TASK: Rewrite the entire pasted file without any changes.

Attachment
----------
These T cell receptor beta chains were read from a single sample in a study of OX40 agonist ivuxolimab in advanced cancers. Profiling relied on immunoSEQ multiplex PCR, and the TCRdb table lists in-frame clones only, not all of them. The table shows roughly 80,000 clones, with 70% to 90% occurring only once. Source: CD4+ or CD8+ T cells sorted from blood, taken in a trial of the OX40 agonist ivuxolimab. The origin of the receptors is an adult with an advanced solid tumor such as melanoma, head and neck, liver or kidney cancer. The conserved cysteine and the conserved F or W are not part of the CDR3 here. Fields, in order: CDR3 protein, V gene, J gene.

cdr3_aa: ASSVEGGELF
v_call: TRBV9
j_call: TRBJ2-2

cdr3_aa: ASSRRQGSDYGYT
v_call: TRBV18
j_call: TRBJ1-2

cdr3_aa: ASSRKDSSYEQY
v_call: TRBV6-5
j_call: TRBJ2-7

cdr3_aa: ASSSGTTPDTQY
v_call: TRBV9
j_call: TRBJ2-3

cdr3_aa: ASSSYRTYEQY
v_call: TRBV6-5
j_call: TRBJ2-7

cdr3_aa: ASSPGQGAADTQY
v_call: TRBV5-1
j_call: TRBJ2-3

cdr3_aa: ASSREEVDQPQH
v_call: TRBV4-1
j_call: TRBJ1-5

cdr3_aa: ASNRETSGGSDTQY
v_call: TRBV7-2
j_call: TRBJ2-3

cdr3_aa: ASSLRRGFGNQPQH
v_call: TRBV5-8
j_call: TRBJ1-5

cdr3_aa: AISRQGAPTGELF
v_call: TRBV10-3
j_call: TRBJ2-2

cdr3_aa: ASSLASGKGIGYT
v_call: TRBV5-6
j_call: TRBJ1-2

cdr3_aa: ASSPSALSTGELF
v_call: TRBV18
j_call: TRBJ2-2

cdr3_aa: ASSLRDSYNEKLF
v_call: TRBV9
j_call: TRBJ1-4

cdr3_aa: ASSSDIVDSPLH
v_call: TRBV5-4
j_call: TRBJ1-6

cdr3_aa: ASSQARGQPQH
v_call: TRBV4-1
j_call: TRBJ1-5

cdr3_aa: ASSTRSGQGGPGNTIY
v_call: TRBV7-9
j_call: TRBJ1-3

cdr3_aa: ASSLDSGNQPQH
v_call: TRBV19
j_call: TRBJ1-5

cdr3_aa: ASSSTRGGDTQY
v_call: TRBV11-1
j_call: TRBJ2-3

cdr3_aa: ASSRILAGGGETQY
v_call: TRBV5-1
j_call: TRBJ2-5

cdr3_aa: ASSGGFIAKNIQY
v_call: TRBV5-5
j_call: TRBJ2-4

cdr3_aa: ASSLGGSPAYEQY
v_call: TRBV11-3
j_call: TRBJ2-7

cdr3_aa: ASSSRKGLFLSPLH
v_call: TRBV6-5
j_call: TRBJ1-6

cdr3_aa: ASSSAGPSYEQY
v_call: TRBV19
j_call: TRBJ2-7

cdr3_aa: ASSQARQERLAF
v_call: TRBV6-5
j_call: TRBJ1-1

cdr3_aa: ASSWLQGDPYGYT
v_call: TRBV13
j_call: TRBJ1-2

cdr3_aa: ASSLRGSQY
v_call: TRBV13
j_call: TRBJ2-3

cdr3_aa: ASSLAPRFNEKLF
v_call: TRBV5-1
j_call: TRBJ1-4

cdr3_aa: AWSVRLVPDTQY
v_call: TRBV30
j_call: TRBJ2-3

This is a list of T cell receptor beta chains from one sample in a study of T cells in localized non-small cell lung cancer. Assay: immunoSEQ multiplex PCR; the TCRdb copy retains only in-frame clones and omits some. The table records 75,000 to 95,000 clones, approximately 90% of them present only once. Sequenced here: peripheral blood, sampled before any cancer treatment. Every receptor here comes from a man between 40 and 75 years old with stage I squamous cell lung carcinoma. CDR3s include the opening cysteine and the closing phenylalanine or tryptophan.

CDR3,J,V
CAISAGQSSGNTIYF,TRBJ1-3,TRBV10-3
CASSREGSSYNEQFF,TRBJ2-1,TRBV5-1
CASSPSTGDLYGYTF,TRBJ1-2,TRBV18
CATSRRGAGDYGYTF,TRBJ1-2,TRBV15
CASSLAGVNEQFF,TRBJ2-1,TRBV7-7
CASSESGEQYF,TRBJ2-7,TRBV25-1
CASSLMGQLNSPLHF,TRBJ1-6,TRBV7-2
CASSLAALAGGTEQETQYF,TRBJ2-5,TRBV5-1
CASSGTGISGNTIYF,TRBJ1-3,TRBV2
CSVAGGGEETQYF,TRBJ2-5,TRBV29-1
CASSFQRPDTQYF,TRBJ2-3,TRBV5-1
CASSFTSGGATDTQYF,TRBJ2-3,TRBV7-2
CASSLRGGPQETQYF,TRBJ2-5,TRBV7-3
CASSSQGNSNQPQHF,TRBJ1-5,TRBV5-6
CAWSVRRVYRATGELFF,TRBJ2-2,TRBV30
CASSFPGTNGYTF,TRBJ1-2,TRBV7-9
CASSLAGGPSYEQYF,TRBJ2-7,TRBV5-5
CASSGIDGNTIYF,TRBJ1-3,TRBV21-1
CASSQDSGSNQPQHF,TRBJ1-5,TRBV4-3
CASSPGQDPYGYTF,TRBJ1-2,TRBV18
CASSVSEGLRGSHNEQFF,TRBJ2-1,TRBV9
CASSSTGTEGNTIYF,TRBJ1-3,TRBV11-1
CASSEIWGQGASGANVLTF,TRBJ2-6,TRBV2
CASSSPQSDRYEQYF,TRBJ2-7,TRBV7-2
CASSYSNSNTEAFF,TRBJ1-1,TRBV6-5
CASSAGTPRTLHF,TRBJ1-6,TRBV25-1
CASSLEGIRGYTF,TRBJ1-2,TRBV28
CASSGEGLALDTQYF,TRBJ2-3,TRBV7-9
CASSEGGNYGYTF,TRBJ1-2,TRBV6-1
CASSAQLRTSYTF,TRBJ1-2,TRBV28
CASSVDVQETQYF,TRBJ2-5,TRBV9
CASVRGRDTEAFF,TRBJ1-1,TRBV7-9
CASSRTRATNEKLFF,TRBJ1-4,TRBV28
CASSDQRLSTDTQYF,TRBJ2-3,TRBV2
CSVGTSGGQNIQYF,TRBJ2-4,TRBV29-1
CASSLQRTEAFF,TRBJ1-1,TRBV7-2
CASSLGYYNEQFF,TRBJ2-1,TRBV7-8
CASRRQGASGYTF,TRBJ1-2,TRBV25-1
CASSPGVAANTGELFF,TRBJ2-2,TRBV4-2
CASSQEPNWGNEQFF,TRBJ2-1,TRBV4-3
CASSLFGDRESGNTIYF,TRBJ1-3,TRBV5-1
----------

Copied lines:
These T cell receptor beta chains were read from a single sample in a study of OX40 agonist ivuxolimab in advanced cancers. Profiling relied on immunoSEQ multiplex PCR, and the TCRdb table lists in-frame clones only, not all of them. The table shows roughly 80,000 clones, with 70% to 90% occurring only once. Source: CD4+ or CD8+ T cells sorted from blood, taken in a trial of the OX40 agonist ivuxolimab. The origin of the receptors is an adult with an advanced solid tumor such as melanoma, head and neck, liver or kidney cancer. The conserved cysteine and the conserved F or W are not part of the CDR3 here. Fields, in order: CDR3 protein, V gene, J gene.

cdr3_aa: ASSVEGGELF
v_call: TRBV9
j_call: TRBJ2-2

cdr3_aa: ASSRRQGSDYGYT
v_call: TRBV18
j_call: TRBJ1-2

cdr3_aa: ASSRKDSSYEQY
v_call: TRBV6-5
j_call: TRBJ2-7

cdr3_aa: ASSSGTTPDTQY
v_call: TRBV9
j_call: TRBJ2-3

cdr3_aa: ASSSYRTYEQY
v_call: TRBV6-5
j_call: TRBJ2-7

cdr3_aa: ASSPGQGAADTQY
v_call: TRBV5-1
j_call: TRBJ2-3

cdr3_aa: ASSREEVDQPQH
v_call: TRBV4-1
j_call: TRBJ1-5

cdr3_aa: ASNRETSGGSDTQY
v_call: TRBV7-2
j_call: TRBJ2-3

cdr3_aa: ASSLRRGFGNQPQH
v_call: TRBV5-8
j_call: TRBJ1-5

cdr3_aa: AISRQGAPTGELF
v_call: TRBV10-3
j_call: TRBJ2-2

cdr3_aa: ASSLASGKGIGYT
v_call: TRBV5-6
j_call: TRBJ1-2

cdr3_aa: ASSPSALSTGELF
v_call: TRBV18
j_call: TRBJ2-2

cdr3_aa: ASSLRDSYNEKLF
v_call: TRBV9
j_call: TRBJ1-4

cdr3_aa: ASSSDIVDSPLH
v_call: TRBV5-4
j_call: TRBJ1-6

cdr3_aa: ASSQARGQPQH
v_call: TRBV4-1
j_call: TRBJ1-5

cdr3_aa: ASSTRSGQGGPGNTIY
v_call: TRBV7-9
j_call: TRBJ1-3

cdr3_aa: ASSLDSGNQPQH
v_call: TRBV19
j_call: TRBJ1-5

cdr3_aa: ASSSTRGGDTQY
v_call: TRBV11-1
j_call: TRBJ2-3

cdr3_aa: ASSRILAGGGETQY
v_call: TRBV5-1
j_call: TRBJ2-5

cdr3_aa: ASSGGFIAKNIQY
v_call: TRBV5-5
j_call: TRBJ2-4

cdr3_aa: ASSLGGSPAYEQY
v_call: TRBV11-3
j_call: TRBJ2-7

cdr3_aa: ASSSRKGLFLSPLH
v_call: TRBV6-5
j_call: TRBJ1-6

cdr3_aa: ASSSAGPSYEQY
v_call: TRBV19
j_call: TRBJ2-7

cdr3_aa: ASSQARQERLAF
v_call: TRBV6-5
j_call: TRBJ1-1

cdr3_aa: ASSWLQGDPYGYT
v_call: TRBV13
j_call: TRBJ1-2

cdr3_aa: ASSLRGSQY
v_call: TRBV13
j_call: TRBJ2-3

cdr3_aa: ASSLAPRFNEKLF
v_call: TRBV5-1
j_call: TRBJ1-4

cdr3_aa: AWSVRLVPDTQY
v_call: TRBV30
j_call: TRBJ2-3

This is a list of T cell receptor beta chains from one sample in a study of T cells in localized non-small cell lung cancer. Assay: immunoSEQ multiplex PCR; the TCRdb copy retains only in-frame clones and omits some. The table records 75,000 to 95,000 clones, approximately 90% of them present only once. Sequenced here: peripheral blood, sampled before any cancer treatment. Every receptor here comes from a man between 40 and 75 years old with stage I squamous cell lung carcinoma. CDR3s include the opening cysteine and the closing phenylalanine or tryptophan.

CDR3,J,V
CAISAGQSSGNTIYF,TRBJ1-3,TRBV10-3
CASSREGSSYNEQFF,TRBJ2-1,TRBV5-1
CASSPSTGDLYGYTF,TRBJ1-2,TRBV18
CATSRRGAGDYGYTF,TRBJ1-2,TRBV15
CASSLAGVNEQFF,TRBJ2-1,TRBV7-7
CASSESGEQYF,TRBJ2-7,TRBV25-1
CASSLMGQLNSPLHF,TRBJ1-6,TRBV7-2
CASSLAALAGGTEQETQYF,TRBJ2-5,TRBV5-1
CASSGTGISGNTIYF,TRBJ1-3,TRBV2
CSVAGGGEETQYF,TRBJ2-5,TRBV29-1
CASSFQRPDTQYF,TRBJ2-3,TRBV5-1
CASSFTSGGATDTQYF,TRBJ2-3,TRBV7-2
CASSLRGGPQETQYF,TRBJ2-5,TRBV7-3
CASSSQGNSNQPQHF,TRBJ1-5,TRBV5-6
CAWSVRRVYRATGELFF,TRBJ2-2,TRBV30
CASSFPGTNGYTF,TRBJ1-2,TRBV7-9
CASSLAGGPSYEQYF,TRBJ2-7,TRBV5-5
CASSGIDGNTIYF,TRBJ1-3,TRBV21-1
CASSQDSGSNQPQHF,TRBJ1-5,TRBV4-3
CASSPGQDPYGYTF,TRBJ1-2,TRBV18
CASSVSEGLRGSHNEQFF,TRBJ2-1,TRBV9
CASSSTGTEGNTIYF,TRBJ1-3,TRBV11-1
CASSEIWGQGASGANVLTF,TRBJ2-6,TRBV2
CASSSPQSDRYEQYF,TRBJ2-7,TRBV7-2
CASSYSNSNTEAFF,TRBJ1-1,TRBV6-5
CASSAGTPRTLHF,TRBJ1-6,TRBV25-1
CASSLEGIRGYTF,TRBJ1-2,TRBV28
CASSGEGLALDTQYF,TRBJ2-3,TRBV7-9
CASSEGGNYGYTF,TRBJ1-2,TRBV6-1
CASSAQLRTSYTF,TRBJ1-2,TRBV28
CASSVDVQETQYF,TRBJ2-5,TRBV9
CASVRGRDTEAFF,TRBJ1-1,TRBV7-9
CASSRTRATNEKLFF,TRBJ1-4,TRBV28
CASSDQRLSTDTQYF,TRBJ2-3,TRBV2
CSVGTSGGQNIQYF,TRBJ2-4,TRBV29-1
CASSLQRTEAFF,TRBJ1-1,TRBV7-2
CASSLGYYNEQFF,TRBJ2-1,TRBV7-8
CASRRQGASGYTF,TRBJ1-2,TRBV25-1
CASSPGVAANTGELFF,TRBJ2-2,TRBV4-2
CASSQEPNWGNEQFF,TRBJ2-1,TRBV4-3
CASSLFGDRESGNTIYF,TRBJ1-3,TRBV5-1